Clark taking his stronger game to Loras

Clark taking his stronger game to Loras
By Jim Ecker
Griffen Clark felt he got pushed around too much when he was a 165-pound freshman on the Kirkwood basketball team two years ago, so he did something about it.
Clark dedicated himself to the weight room last summer and gained 25 pounds of muscle, jumping from 165 pounds to 190 and making him a much stronger player. He became a member of the rotation this past year, hit a bunch of clutch 3-pointers, took numerous charges and averaged 7.7 points per game. He started seven games and was an important guy off the bench in many others.
"The weight room is something I'm passionate about," he said. "I definitely got stronger. That definitely helped me, especially on defense."
Clark's hard work has earned him a spot at Loras College, where he'll be a junior with two years of eligibility with the Duhawks this season. Loras recruited Clark when he was at Cedar Rapids Prairie High School, but he wanted to attend Kirkwood for two years. Now Loras will be getting a player who's ready to help them win games.
"I've known for a while I wanted to go there," he said. "I made it up there for a visit and I loved it. Shortly after, I committed."
Clark comes from a Kirkwood family. His older brother, Cal, played baseball for the Eagles and subbed as an emergency player for the men's basketball team for a few games when they were short-handed and did very well with little practice.
Cal Clark graduated from Kirkwood in 2018 and went on to play baseball at Houston Baptist, where he's graduating this spring. Griffen Clark enrolled at Kirkwood right after Cal graduated and was a member of the Kirkwood men's basketball team that won the NJCAA Division II national title when he was a freshman in 2019.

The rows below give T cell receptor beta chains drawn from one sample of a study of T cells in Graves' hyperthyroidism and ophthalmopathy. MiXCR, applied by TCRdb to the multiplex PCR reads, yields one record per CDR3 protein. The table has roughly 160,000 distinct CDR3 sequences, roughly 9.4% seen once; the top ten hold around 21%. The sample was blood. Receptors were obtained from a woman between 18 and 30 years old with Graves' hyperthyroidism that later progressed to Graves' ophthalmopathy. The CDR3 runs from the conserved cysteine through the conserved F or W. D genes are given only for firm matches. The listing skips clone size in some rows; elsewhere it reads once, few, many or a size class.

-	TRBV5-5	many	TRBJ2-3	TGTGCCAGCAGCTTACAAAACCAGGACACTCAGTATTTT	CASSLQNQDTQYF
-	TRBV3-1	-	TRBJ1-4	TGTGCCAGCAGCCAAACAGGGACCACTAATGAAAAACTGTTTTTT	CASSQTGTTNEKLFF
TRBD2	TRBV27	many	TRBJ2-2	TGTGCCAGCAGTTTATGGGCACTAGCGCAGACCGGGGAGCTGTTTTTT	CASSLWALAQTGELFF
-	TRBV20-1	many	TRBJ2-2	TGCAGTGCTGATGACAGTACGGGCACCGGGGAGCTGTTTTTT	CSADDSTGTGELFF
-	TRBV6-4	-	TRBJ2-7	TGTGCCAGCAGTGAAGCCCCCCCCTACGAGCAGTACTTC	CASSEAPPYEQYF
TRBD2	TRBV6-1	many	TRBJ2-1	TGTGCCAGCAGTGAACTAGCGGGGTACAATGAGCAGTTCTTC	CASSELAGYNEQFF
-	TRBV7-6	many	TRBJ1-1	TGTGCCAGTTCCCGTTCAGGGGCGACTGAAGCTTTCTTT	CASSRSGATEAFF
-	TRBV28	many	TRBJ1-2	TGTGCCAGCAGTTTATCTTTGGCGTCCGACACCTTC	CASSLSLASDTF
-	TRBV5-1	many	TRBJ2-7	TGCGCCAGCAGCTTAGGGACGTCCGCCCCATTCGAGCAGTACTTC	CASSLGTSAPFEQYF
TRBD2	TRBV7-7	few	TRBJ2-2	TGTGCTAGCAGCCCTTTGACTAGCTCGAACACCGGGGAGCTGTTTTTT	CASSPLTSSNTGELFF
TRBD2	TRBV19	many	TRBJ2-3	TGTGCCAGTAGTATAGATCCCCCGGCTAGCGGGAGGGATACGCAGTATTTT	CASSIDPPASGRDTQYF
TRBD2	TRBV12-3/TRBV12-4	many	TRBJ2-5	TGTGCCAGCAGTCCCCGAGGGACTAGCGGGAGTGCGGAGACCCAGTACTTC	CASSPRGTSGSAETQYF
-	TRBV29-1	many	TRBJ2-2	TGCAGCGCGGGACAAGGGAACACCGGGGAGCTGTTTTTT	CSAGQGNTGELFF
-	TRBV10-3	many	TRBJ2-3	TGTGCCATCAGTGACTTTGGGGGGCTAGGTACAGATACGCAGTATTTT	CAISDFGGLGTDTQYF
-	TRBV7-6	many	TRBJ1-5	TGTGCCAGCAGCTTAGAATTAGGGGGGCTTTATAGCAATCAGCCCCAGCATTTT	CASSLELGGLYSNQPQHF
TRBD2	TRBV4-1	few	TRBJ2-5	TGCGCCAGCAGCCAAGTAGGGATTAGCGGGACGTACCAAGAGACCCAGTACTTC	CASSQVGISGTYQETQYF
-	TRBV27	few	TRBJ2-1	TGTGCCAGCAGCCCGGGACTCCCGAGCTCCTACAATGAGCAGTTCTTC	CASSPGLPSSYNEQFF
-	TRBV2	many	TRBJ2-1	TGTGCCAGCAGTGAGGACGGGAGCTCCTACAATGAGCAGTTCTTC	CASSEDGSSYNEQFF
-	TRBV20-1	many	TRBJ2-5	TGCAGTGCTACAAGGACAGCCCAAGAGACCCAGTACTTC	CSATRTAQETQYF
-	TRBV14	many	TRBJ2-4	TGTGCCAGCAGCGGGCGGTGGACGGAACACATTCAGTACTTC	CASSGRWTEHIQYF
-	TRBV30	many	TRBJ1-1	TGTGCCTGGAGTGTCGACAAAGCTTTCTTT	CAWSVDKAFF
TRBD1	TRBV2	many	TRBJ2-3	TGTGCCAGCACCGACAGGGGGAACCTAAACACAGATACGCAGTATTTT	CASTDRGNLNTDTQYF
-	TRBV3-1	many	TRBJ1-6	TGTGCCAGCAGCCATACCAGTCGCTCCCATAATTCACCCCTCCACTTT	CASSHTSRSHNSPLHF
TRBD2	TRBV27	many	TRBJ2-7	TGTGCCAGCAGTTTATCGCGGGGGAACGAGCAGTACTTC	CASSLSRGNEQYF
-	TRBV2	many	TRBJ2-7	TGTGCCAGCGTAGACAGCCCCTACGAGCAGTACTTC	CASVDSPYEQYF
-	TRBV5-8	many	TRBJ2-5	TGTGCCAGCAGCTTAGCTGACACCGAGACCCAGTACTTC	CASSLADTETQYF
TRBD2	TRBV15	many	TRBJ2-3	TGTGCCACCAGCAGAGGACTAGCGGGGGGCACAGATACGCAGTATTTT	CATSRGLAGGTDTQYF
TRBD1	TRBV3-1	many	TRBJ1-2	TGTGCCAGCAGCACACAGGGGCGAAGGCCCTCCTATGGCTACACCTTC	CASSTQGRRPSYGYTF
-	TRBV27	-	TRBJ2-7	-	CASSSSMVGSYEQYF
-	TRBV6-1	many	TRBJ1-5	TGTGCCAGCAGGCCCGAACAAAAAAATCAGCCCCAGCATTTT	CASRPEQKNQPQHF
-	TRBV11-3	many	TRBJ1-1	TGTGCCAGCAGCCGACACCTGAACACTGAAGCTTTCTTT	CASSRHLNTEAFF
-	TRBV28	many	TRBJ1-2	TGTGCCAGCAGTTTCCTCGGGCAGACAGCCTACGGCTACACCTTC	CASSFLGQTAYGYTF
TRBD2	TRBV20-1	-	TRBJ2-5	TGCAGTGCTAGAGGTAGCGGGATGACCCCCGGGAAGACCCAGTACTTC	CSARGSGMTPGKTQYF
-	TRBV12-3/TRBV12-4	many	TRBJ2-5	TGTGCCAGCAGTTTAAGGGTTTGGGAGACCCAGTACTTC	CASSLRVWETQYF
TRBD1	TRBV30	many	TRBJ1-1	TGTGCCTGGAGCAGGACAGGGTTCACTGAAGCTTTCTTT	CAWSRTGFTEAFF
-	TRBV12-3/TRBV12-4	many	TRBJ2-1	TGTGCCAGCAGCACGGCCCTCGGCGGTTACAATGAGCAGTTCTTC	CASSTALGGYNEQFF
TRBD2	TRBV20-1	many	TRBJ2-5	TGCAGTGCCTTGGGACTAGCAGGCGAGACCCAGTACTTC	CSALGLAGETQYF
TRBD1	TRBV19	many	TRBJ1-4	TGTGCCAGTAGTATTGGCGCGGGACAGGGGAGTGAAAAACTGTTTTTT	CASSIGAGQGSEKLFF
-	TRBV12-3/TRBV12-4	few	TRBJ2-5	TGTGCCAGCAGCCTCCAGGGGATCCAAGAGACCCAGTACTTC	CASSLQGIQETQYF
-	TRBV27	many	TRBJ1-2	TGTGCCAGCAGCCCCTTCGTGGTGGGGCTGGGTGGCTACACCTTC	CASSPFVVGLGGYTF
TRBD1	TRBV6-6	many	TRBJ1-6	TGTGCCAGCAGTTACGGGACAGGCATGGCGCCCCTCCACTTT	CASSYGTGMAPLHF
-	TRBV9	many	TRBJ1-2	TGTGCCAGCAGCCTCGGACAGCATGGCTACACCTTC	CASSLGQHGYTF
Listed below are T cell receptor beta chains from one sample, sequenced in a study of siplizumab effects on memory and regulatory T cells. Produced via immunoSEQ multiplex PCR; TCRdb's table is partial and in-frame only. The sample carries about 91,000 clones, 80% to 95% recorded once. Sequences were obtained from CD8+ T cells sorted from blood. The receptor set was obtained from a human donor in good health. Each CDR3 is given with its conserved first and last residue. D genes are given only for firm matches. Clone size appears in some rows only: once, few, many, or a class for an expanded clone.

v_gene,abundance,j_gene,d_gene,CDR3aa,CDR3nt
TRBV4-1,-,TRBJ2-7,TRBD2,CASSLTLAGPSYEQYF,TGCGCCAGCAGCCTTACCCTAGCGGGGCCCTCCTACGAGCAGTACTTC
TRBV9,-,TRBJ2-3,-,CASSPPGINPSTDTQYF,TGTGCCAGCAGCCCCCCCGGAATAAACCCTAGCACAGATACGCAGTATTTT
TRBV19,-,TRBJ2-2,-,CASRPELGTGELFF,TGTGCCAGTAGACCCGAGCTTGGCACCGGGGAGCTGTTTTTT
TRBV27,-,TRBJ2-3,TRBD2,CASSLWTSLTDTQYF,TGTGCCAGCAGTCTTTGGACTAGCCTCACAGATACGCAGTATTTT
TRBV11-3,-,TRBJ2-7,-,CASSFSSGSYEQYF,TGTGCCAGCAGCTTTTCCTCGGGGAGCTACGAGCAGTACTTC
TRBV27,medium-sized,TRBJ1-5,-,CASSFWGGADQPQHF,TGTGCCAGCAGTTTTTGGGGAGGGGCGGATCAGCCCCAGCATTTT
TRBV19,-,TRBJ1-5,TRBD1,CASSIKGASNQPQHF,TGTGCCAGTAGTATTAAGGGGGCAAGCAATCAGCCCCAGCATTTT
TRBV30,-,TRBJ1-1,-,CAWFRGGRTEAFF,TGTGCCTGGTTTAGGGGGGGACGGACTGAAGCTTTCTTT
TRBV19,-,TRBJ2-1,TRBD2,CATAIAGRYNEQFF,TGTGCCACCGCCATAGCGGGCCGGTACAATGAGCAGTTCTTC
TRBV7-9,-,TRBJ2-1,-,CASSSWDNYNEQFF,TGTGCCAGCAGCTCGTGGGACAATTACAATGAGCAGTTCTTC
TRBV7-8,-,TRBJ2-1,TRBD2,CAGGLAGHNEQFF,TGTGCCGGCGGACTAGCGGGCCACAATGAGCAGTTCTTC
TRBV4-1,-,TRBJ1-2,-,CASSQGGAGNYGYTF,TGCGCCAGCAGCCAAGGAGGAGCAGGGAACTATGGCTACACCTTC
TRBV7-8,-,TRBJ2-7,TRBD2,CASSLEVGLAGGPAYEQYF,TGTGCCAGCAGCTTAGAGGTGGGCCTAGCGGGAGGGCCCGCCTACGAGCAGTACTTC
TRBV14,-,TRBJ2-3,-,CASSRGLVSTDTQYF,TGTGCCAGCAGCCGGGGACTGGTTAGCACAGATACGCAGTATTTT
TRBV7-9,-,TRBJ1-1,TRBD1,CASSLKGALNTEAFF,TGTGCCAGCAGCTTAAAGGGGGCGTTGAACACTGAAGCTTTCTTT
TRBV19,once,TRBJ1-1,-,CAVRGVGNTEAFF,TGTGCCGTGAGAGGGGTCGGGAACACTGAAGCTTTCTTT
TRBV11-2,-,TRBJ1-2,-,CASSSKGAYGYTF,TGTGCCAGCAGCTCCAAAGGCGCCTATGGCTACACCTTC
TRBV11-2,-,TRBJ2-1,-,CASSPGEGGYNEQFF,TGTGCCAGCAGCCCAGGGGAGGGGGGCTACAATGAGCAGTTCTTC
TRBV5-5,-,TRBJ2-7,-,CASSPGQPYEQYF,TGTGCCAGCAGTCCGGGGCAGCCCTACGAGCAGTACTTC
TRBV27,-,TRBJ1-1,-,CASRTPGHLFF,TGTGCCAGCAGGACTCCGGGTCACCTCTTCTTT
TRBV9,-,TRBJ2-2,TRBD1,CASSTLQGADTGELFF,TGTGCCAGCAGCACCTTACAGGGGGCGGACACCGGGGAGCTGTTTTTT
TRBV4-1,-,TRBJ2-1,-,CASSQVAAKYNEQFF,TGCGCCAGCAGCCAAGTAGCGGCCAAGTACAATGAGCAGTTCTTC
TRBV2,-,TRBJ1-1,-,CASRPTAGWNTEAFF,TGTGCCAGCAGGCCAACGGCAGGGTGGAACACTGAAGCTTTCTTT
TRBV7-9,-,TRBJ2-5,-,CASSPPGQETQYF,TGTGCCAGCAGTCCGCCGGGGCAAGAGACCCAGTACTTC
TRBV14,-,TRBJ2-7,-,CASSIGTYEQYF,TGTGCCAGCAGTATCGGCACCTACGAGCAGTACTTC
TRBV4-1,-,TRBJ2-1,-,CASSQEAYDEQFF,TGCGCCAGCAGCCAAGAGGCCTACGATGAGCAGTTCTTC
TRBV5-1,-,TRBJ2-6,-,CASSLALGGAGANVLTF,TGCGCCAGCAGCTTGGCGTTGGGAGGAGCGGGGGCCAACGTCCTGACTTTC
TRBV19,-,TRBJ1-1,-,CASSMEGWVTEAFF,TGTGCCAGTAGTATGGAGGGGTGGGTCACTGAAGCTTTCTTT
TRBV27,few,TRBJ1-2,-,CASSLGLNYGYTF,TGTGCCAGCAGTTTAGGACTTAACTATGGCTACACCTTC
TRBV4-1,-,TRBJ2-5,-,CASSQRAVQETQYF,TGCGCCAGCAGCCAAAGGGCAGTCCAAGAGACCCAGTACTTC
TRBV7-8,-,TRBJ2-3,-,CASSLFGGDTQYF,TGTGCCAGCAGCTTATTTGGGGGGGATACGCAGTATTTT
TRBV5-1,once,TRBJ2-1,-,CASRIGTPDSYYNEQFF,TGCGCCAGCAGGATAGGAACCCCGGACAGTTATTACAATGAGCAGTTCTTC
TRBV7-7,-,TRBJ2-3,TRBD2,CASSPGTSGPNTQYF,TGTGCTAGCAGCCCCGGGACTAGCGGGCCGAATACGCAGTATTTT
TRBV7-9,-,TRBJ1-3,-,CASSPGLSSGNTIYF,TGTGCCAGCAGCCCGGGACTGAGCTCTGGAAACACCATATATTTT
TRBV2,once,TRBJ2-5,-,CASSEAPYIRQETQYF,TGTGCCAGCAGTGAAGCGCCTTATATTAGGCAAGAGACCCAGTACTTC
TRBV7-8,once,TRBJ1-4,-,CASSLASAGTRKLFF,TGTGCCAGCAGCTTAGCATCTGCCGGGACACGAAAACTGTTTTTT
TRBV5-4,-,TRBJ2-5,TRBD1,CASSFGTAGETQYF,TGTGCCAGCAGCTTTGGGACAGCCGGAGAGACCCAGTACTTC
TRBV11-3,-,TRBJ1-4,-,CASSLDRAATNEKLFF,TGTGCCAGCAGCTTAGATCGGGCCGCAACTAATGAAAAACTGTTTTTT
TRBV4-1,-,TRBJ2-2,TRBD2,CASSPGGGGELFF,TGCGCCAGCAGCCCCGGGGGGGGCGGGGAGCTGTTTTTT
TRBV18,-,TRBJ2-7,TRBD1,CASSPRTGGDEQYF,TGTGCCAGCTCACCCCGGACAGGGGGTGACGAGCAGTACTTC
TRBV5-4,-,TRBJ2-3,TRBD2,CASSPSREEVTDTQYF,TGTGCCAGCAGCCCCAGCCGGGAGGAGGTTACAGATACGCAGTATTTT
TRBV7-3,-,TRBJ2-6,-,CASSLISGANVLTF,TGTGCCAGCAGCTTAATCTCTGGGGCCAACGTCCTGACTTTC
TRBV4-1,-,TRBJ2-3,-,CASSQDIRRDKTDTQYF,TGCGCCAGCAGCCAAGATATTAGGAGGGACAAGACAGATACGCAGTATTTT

Clark was not a prominent player on the national champs, but he made his mark in practice and helped push his teammates to the top. He appeared in 22 games that season and averaged 2.3 points on a special team.
"It's just something that will be a great memory forever," he said. "Everyone on that team is still in touch.
"That group was so close, on and off the court. It made it that much more special."
Clark felt he was not strong enough as a freshman to prevent players from driving past him to the basket. That changed when he added 25 pounds of muscle, giving him robust arms and shoulders, and he also continued to be a student of the game. The results were impressive.
"I would say I became a lot smarter player, just knowing the game better," he said. "I knew what I did well and stuck with that."
Clark made 42.5 percent of his 3-pointers this past season with an average of 2.4 triples per game, many in clutch situations. Coach Tim Sandquist would put Clark on the floor when he felt the Eagles needed a boost of energy and a big 3-pointer.
Clark also did something that Sandquist and his teammates loved by sacrificing his body and taking a charge to force a turnover.
"It's not easy to take charges and dive on the court," he said. "I think that's something that separates me from other players."
Clark became a fan favorite with his performances and convinced people he could contribute to one of the best junior college programs in the country. "Not a lot of people gave me a chance, probably," he remarked. "I used that to motivate myself."
"He earned everything he got," said Sandquist.
Kirkwood compiled a flashy 55-10 record during Clark's two years on the team, with the national title in 2019 and the conference regular-season crown this year. Now he'll try to have more success at Loras, an NCAA Division III school in Dubuque.
"I think it will definitely be competitive, just like it would be anywhere," he said. "I'll work and try to earn my spot, try to continue the winning tradition we had at Kirkwood.
"There are areas I can work on to become a better player," he said. "That's kind of exciting."